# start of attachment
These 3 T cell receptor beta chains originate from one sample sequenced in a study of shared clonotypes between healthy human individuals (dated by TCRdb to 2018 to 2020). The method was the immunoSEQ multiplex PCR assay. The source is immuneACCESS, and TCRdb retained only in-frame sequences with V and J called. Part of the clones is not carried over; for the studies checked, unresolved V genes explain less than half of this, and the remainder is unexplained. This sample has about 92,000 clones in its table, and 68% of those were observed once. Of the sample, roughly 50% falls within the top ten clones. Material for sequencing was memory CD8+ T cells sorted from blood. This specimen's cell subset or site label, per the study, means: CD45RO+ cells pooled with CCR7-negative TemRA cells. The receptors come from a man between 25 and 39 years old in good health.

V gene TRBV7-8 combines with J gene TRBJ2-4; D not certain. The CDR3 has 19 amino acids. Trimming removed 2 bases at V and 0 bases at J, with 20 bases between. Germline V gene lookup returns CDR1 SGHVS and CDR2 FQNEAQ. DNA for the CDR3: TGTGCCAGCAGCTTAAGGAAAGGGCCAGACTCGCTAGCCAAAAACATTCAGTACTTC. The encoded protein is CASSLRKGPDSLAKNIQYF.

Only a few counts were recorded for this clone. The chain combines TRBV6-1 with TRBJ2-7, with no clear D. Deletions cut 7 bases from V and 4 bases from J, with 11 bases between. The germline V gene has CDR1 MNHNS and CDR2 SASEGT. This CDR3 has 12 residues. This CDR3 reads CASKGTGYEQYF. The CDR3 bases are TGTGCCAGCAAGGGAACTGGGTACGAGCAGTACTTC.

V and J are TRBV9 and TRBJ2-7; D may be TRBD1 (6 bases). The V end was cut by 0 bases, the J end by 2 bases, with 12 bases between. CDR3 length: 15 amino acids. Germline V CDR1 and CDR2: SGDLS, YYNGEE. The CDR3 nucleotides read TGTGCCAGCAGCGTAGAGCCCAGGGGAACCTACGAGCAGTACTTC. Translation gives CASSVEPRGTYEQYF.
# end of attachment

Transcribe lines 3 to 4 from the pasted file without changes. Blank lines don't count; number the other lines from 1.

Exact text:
Only a few counts were recorded for this clone. The chain combines TRBV6-1 with TRBJ2-7, with no clear D. Deletions cut 7 bases from V and 4 bases from J, with 11 bases between. The germline V gene has CDR1 MNHNS and CDR2 SASEGT. This CDR3 has 12 residues. This CDR3 reads CASKGTGYEQYF. The CDR3 bases are TGTGCCAGCAAGGGAACTGGGTACGAGCAGTACTTC.

V and J are TRBV9 and TRBJ2-7; D may be TRBD1 (6 bases). The V end was cut by 0 bases, the J end by 2 bases, with 12 bases between. CDR3 length: 15 amino acids. Germline V CDR1 and CDR2: SGDLS, YYNGEE. The CDR3 nucleotides read TGTGCCAGCAGCGTAGAGCCCAGGGGAACCTACGAGCAGTACTTC. Translation gives CASSVEPRGTYEQYF.